Retailers and investors perceive certain retail categories as defensive. Typically, the implied definition of defensiveness centres around the stability of demand, as measured by volumes. However, this perspective is far too narrow given the impact price and cost structures can have on a retailers’ profitability. In Issue 7 of The Retail Mosaic report, we analyse the volatility of volumes, price and dissect the cost structures of the retailers. We also analyse the share price volatility of retailers. Moving beyond just volume as the measure of defensiveness reveals a very different list of companies that are truly defensive. The most defensive retailers, taking into consideration, revenue, earnings and share price are Premier Retail, Wesfarmers, Woolworths and Bapcor.
A successful retailer has the right product, at the right price, at the right time. However, retailers regularly find themselves with the wrong inventory position. In Issue 6 of The Retail Mosaic, we assess the metrics used to measure inventory, the most useful red flags and the margin pain a retail with too much inventory may endure. A retailer with excess inventory can quickly sink into financial losses, but the impact usually lasts no more than 12 months. While some Australian retailers have excess inventory, the problems are being cleared quickly and inventory positions are likely to be more balanced in 2024.
Many Australian retailers have a presence in New Zealand. However, not all are successful in that market. In Issue 5 of The Retail Mosaic, we analyse the consumer, retail structure and profitability of retailers in NZ. Even though the consumer has similar attributes, growth rates diverge often. While some retail segments are more consolidated, many Australian retailers with operations in NZ lack scale.
As global trade tensions build and geopolitical risks rise, we think Australian retailers are going to need to diversify their supply chains. Australia imports ~86% of its non-food consumer goods and we estimate 57% of these imports come from China. The productivity of China has led to a concentration of sourcing that represents a real risk on a 5-10 year horizon as Chinese wage rates rise further, supply chains face further disruptions and trade tensions rise. Electronics is the most at-risk category entirely imported, with 56% of imports from China, followed by clothing and accessories at 94% imported, with 55% from China.
Australia is an open economy and over the past twenty years, its retailers have increasingly imported consumer goods. In Issue 4 of The Retail Mosaic, we explore the extent of imports by retail category, the significance of China in supplying goods and exposure various companies have to direct imports from China. China provides the most efficient source of production and for many companies represents more than 70% of their offshore sourcing. The risk is that any increase in costs, supply disruptions or trade tensions could impact sales and margins. The companies sourcing most of their goods from China are Wesfarmers, City Chic, Woolworths, Premier Investments and Super Retail Group.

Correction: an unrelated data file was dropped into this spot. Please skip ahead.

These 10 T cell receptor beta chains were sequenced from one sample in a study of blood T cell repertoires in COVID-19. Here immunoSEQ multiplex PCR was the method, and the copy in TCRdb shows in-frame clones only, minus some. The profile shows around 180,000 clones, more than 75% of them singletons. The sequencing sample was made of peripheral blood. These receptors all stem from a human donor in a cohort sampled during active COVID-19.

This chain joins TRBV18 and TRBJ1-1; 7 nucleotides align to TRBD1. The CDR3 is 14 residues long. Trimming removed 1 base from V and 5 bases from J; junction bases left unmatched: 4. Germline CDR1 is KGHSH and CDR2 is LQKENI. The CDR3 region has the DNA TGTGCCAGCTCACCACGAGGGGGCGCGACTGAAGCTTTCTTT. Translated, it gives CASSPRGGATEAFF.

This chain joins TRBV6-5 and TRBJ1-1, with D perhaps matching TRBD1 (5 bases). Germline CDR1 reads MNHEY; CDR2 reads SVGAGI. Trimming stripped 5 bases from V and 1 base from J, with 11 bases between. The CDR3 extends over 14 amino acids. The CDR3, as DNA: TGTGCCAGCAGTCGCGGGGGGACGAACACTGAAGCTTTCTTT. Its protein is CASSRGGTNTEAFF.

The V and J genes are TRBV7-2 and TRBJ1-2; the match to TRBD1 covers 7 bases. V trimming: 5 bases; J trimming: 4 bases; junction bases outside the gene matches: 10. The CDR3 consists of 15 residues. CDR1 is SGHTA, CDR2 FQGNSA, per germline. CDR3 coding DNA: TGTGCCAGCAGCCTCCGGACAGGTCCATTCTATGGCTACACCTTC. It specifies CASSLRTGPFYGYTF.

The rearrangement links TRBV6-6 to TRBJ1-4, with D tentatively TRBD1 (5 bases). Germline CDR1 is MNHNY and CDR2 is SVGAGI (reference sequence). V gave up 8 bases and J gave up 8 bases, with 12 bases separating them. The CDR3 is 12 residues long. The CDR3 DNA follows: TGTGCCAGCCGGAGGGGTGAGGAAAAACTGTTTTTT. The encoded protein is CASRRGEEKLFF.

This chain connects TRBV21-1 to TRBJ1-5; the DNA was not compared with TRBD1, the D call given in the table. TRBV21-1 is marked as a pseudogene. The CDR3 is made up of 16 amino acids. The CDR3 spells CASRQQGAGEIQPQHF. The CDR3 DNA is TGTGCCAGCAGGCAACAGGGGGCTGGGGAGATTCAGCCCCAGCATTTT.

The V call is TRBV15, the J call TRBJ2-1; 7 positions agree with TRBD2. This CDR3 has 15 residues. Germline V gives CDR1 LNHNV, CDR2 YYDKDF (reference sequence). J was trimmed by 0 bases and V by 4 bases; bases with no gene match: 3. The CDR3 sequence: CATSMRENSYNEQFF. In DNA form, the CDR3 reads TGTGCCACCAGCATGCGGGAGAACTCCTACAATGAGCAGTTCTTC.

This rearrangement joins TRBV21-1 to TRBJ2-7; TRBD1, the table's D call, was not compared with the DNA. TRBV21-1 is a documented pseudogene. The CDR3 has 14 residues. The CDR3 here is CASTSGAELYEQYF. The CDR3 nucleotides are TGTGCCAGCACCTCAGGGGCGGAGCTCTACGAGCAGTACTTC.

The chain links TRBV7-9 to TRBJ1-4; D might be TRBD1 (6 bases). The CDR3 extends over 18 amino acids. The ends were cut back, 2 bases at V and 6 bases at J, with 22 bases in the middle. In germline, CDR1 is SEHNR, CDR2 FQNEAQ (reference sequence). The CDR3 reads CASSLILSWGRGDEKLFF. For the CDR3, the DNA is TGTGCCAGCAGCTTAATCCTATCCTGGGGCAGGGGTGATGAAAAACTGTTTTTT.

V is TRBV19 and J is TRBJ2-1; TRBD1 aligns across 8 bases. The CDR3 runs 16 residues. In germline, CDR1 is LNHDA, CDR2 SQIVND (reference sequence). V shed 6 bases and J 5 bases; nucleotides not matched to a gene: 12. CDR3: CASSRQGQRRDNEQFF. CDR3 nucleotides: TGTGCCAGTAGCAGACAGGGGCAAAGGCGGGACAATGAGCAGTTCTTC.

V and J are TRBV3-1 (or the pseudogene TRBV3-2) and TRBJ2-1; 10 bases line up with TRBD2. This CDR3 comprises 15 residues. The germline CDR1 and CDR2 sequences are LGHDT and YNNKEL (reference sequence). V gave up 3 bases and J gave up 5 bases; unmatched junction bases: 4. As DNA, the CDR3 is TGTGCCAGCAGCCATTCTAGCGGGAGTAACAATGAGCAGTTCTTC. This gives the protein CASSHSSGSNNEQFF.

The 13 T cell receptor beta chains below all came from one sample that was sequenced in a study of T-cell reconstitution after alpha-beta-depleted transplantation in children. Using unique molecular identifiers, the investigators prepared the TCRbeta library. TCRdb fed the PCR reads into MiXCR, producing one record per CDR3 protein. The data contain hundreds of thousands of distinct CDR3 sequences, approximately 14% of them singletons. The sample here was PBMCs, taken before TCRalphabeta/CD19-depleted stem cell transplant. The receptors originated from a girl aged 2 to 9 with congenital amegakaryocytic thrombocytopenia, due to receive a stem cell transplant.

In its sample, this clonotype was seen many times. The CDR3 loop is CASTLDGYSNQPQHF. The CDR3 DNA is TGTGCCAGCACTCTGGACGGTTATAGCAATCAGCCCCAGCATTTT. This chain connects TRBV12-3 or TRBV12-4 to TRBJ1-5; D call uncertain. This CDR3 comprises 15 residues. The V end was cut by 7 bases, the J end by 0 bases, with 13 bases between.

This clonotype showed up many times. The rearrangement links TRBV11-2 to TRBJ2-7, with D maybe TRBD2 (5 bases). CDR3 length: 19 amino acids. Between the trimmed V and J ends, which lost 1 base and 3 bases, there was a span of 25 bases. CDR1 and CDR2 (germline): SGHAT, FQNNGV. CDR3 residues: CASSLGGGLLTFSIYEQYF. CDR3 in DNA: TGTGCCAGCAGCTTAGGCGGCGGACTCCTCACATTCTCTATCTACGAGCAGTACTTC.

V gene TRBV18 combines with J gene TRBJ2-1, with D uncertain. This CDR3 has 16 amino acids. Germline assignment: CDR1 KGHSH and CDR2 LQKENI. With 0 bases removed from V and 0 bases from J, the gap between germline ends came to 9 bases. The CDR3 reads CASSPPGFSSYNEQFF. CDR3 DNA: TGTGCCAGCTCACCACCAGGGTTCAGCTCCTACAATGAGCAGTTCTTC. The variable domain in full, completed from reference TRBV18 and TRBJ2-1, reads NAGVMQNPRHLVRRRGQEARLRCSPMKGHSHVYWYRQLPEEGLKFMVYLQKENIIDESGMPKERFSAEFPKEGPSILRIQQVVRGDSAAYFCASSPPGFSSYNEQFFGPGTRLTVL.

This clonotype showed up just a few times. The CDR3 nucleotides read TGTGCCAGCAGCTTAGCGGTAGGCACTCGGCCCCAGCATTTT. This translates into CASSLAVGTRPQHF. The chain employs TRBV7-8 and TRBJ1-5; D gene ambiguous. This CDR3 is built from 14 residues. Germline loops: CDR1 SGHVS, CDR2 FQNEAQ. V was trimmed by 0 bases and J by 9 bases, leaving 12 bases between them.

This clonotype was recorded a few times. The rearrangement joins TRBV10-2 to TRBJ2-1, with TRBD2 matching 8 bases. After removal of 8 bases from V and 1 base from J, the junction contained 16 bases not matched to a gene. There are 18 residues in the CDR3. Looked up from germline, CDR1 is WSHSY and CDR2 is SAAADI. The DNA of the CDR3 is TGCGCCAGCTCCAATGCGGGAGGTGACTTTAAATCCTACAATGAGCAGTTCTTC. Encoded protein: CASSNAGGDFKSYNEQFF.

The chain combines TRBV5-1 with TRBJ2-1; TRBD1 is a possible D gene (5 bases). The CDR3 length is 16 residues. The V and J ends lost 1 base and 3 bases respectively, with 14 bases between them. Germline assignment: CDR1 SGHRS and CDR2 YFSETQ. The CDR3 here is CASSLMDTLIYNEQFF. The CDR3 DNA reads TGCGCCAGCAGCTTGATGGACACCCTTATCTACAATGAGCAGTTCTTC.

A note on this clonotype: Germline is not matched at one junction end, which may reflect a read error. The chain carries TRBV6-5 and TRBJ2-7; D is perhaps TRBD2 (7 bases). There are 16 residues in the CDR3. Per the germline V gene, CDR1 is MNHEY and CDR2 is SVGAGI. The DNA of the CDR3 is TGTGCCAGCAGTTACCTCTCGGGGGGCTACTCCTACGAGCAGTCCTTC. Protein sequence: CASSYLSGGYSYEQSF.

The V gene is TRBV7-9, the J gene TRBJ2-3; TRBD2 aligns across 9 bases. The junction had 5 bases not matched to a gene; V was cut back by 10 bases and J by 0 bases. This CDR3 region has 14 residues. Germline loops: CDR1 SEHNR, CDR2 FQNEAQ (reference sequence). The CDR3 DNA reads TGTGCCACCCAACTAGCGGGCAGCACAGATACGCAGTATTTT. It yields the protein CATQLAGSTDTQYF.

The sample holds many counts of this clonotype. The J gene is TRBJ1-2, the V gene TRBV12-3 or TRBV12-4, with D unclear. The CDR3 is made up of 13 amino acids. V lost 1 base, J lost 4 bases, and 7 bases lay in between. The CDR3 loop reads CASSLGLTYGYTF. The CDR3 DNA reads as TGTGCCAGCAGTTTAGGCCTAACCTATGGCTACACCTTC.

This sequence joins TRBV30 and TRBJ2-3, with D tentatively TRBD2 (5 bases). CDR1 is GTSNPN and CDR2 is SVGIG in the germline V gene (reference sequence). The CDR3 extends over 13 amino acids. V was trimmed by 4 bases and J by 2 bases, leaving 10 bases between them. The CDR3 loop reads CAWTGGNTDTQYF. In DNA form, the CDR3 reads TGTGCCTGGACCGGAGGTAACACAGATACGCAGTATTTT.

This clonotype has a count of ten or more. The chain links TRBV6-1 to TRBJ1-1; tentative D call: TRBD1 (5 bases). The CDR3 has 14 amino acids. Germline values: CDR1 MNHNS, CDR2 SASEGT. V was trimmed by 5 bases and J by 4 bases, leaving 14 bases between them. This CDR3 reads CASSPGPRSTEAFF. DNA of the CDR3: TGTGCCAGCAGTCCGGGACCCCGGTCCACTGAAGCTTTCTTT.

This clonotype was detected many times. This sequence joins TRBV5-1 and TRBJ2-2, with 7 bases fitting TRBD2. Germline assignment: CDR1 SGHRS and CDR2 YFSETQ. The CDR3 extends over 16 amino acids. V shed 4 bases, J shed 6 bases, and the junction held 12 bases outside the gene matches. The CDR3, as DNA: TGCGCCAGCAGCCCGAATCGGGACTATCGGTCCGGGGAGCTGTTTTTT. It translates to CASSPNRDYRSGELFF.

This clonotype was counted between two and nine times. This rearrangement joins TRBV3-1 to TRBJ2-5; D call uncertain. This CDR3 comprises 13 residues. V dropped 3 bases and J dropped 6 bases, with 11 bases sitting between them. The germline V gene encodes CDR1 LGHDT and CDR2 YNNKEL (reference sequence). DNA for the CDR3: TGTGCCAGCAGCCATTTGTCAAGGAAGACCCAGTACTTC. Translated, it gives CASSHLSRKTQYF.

Australian households and companies have not dealt with an interest rate increase for more than 10 years. However, higher rates are imminent. In Issue 3 of The Retail Mosaic, we assess the impact that higher rates may have on spending, company earnings and share prices. It takes, on average, 18 months for a rate hike to impact spending, but for furniture it can be in as little as six months. We expect housing churn will slow as rates rise, placing further downside risk on household goods. Retailers have limited debt and some hedging that will moderate the earnings risk from higher rates. However, PE ratios could derate by 10-20%, particularly for high PE defensive stocks such as supermarkets and conglomerates.
Australians like to holiday both locally and overseas. With locked borders over 2020 and 2021, reduced tourism spend has been a source of savings and some of the spare cash has also made its way into retail. As tourism recovers, will retail sales slow? In Issue 2 of The Retail Mosaic, we analyse the change in tourism spending over recent years and assess the possible recovery path and its impact on retail. The good news for retailers is that any recovery in tourist spending is likely to be gradual and centre on domestic trips. Given almost half of spending by tourists while on domestic holidays is in retail stores, then the recovery in holidays may prove to be a smaller drag on retail than some fear
Australian online sales represent 13% of all retail sales. Even though growth has been very strong over the past five years, we expect online to continue to grow much faster than bricks & mortar. In Issue 1 of The Retail Mosaic, we size the Australian online market by category, compare Australian retailers with US and UK peers and provide a framework for online penetration growth over the next decade. Australian online penetration is likely to reach 21% in the next ten years. This level of growth online means mature retailers will need to eliminate net store openings, invest more in their IT and supply chain and improve their customer data.
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